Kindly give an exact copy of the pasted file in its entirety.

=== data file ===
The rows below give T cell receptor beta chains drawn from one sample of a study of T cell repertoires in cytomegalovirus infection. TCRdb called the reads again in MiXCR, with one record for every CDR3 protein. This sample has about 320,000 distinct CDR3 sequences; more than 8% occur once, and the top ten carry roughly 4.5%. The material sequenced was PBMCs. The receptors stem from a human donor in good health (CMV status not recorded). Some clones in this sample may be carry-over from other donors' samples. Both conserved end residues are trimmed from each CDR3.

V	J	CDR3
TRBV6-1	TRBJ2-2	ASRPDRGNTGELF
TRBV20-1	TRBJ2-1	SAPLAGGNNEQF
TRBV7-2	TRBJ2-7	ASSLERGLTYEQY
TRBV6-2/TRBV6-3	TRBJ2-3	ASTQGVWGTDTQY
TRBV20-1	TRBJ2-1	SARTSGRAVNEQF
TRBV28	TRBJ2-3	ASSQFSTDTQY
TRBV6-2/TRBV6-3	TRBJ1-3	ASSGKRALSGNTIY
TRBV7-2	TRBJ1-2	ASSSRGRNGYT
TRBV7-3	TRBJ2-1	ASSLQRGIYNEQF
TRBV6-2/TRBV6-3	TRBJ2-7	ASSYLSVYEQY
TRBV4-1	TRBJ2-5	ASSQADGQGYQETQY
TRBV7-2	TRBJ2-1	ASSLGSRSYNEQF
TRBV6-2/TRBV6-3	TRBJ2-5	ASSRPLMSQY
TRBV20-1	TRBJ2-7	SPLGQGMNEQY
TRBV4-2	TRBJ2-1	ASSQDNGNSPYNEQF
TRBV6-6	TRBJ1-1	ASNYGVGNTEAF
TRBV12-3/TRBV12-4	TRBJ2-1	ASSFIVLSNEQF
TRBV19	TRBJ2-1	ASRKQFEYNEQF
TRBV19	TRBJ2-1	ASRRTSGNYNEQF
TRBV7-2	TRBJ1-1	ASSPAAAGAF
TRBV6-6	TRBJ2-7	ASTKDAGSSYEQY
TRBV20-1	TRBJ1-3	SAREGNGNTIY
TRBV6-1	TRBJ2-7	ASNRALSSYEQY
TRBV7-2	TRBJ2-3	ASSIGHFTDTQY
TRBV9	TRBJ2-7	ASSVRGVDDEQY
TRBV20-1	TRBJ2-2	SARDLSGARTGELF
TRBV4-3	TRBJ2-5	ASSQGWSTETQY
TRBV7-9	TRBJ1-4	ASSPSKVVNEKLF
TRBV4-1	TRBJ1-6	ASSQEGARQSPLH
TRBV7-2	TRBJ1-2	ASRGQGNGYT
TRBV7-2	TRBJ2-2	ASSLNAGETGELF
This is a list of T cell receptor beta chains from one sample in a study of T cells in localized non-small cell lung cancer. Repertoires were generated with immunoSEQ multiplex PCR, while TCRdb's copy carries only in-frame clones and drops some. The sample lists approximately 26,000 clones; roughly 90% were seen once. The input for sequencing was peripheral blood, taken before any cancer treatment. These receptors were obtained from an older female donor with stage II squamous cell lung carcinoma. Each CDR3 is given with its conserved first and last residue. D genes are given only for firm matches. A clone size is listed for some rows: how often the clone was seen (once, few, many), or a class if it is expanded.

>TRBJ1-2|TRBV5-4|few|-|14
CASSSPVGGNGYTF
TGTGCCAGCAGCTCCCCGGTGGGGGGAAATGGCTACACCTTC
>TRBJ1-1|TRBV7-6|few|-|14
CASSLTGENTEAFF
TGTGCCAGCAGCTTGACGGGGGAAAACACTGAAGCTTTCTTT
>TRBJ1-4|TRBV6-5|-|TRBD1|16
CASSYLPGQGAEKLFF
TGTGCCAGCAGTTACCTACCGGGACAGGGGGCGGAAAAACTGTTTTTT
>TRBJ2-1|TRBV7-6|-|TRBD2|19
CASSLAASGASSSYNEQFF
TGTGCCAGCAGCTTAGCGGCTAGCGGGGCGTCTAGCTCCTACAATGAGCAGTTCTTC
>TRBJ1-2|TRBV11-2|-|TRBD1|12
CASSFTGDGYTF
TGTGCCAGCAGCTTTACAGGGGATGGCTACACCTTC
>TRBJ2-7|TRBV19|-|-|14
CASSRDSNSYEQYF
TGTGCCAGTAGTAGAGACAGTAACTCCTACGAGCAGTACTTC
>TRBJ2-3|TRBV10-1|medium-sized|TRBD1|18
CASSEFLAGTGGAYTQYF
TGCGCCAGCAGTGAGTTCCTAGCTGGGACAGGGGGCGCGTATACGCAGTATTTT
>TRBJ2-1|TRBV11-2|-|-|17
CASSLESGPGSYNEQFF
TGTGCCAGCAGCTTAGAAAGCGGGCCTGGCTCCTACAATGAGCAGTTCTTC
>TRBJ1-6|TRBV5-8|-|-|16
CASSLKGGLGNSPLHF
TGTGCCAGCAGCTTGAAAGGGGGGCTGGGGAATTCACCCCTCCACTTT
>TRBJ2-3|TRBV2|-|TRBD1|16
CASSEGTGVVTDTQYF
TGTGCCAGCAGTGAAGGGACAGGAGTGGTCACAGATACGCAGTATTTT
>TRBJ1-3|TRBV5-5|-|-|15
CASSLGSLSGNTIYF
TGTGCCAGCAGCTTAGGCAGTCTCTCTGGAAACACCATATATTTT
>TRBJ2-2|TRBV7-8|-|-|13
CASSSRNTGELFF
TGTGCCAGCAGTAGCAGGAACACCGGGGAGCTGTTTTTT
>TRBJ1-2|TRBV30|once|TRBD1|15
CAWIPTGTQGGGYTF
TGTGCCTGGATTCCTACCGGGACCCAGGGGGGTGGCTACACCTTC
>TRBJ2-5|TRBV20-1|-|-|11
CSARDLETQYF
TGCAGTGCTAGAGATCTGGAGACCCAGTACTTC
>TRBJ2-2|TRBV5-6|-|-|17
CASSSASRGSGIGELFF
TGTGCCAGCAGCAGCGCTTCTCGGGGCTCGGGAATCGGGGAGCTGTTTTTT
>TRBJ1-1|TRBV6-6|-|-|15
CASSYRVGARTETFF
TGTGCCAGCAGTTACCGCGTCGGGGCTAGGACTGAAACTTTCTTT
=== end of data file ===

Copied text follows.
The rows below give T cell receptor beta chains drawn from one sample of a study of T cell repertoires in cytomegalovirus infection. TCRdb called the reads again in MiXCR, with one record for every CDR3 protein. This sample has about 320,000 distinct CDR3 sequences; more than 8% occur once, and the top ten carry roughly 4.5%. The material sequenced was PBMCs. The receptors stem from a human donor in good health (CMV status not recorded). Some clones in this sample may be carry-over from other donors' samples. Both conserved end residues are trimmed from each CDR3.

V	J	CDR3
TRBV6-1	TRBJ2-2	ASRPDRGNTGELF
TRBV20-1	TRBJ2-1	SAPLAGGNNEQF
TRBV7-2	TRBJ2-7	ASSLERGLTYEQY
TRBV6-2/TRBV6-3	TRBJ2-3	ASTQGVWGTDTQY
TRBV20-1	TRBJ2-1	SARTSGRAVNEQF
TRBV28	TRBJ2-3	ASSQFSTDTQY
TRBV6-2/TRBV6-3	TRBJ1-3	ASSGKRALSGNTIY
TRBV7-2	TRBJ1-2	ASSSRGRNGYT
TRBV7-3	TRBJ2-1	ASSLQRGIYNEQF
TRBV6-2/TRBV6-3	TRBJ2-7	ASSYLSVYEQY
TRBV4-1	TRBJ2-5	ASSQADGQGYQETQY
TRBV7-2	TRBJ2-1	ASSLGSRSYNEQF
TRBV6-2/TRBV6-3	TRBJ2-5	ASSRPLMSQY
TRBV20-1	TRBJ2-7	SPLGQGMNEQY
TRBV4-2	TRBJ2-1	ASSQDNGNSPYNEQF
TRBV6-6	TRBJ1-1	ASNYGVGNTEAF
TRBV12-3/TRBV12-4	TRBJ2-1	ASSFIVLSNEQF
TRBV19	TRBJ2-1	ASRKQFEYNEQF
TRBV19	TRBJ2-1	ASRRTSGNYNEQF
TRBV7-2	TRBJ1-1	ASSPAAAGAF
TRBV6-6	TRBJ2-7	ASTKDAGSSYEQY
TRBV20-1	TRBJ1-3	SAREGNGNTIY
TRBV6-1	TRBJ2-7	ASNRALSSYEQY
TRBV7-2	TRBJ2-3	ASSIGHFTDTQY
TRBV9	TRBJ2-7	ASSVRGVDDEQY
TRBV20-1	TRBJ2-2	SARDLSGARTGELF
TRBV4-3	TRBJ2-5	ASSQGWSTETQY
TRBV7-9	TRBJ1-4	ASSPSKVVNEKLF
TRBV4-1	TRBJ1-6	ASSQEGARQSPLH
TRBV7-2	TRBJ1-2	ASRGQGNGYT
TRBV7-2	TRBJ2-2	ASSLNAGETGELF
This is a list of T cell receptor beta chains from one sample in a study of T cells in localized non-small cell lung cancer. Repertoires were generated with immunoSEQ multiplex PCR, while TCRdb's copy carries only in-frame clones and drops some. The sample lists approximately 26,000 clones; roughly 90% were seen once. The input for sequencing was peripheral blood, taken before any cancer treatment. These receptors were obtained from an older female donor with stage II squamous cell lung carcinoma. Each CDR3 is given with its conserved first and last residue. D genes are given only for firm matches. A clone size is listed for some rows: how often the clone was seen (once, few, many), or a class if it is expanded.

>TRBJ1-2|TRBV5-4|few|-|14
CASSSPVGGNGYTF
TGTGCCAGCAGCTCCCCGGTGGGGGGAAATGGCTACACCTTC
>TRBJ1-1|TRBV7-6|few|-|14
CASSLTGENTEAFF
TGTGCCAGCAGCTTGACGGGGGAAAACACTGAAGCTTTCTTT
>TRBJ1-4|TRBV6-5|-|TRBD1|16
CASSYLPGQGAEKLFF
TGTGCCAGCAGTTACCTACCGGGACAGGGGGCGGAAAAACTGTTTTTT
>TRBJ2-1|TRBV7-6|-|TRBD2|19
CASSLAASGASSSYNEQFF
TGTGCCAGCAGCTTAGCGGCTAGCGGGGCGTCTAGCTCCTACAATGAGCAGTTCTTC
>TRBJ1-2|TRBV11-2|-|TRBD1|12
CASSFTGDGYTF
TGTGCCAGCAGCTTTACAGGGGATGGCTACACCTTC
>TRBJ2-7|TRBV19|-|-|14
CASSRDSNSYEQYF
TGTGCCAGTAGTAGAGACAGTAACTCCTACGAGCAGTACTTC
>TRBJ2-3|TRBV10-1|medium-sized|TRBD1|18
CASSEFLAGTGGAYTQYF
TGCGCCAGCAGTGAGTTCCTAGCTGGGACAGGGGGCGCGTATACGCAGTATTTT
>TRBJ2-1|TRBV11-2|-|-|17
CASSLESGPGSYNEQFF
TGTGCCAGCAGCTTAGAAAGCGGGCCTGGCTCCTACAATGAGCAGTTCTTC
>TRBJ1-6|TRBV5-8|-|-|16
CASSLKGGLGNSPLHF
TGTGCCAGCAGCTTGAAAGGGGGGCTGGGGAATTCACCCCTCCACTTT
>TRBJ2-3|TRBV2|-|TRBD1|16
CASSEGTGVVTDTQYF
TGTGCCAGCAGTGAAGGGACAGGAGTGGTCACAGATACGCAGTATTTT
>TRBJ1-3|TRBV5-5|-|-|15
CASSLGSLSGNTIYF
TGTGCCAGCAGCTTAGGCAGTCTCTCTGGAAACACCATATATTTT
>TRBJ2-2|TRBV7-8|-|-|13
CASSSRNTGELFF
TGTGCCAGCAGTAGCAGGAACACCGGGGAGCTGTTTTTT
>TRBJ1-2|TRBV30|once|TRBD1|15
CAWIPTGTQGGGYTF
TGTGCCTGGATTCCTACCGGGACCCAGGGGGGTGGCTACACCTTC
>TRBJ2-5|TRBV20-1|-|-|11
CSARDLETQYF
TGCAGTGCTAGAGATCTGGAGACCCAGTACTTC
>TRBJ2-2|TRBV5-6|-|-|17
CASSSASRGSGIGELFF
TGTGCCAGCAGCAGCGCTTCTCGGGGCTCGGGAATCGGGGAGCTGTTTTTT
>TRBJ1-1|TRBV6-6|-|-|15
CASSYRVGARTETFF
TGTGCCAGCAGTTACCGCGTCGGGGCTAGGACTGAAACTTTCTTT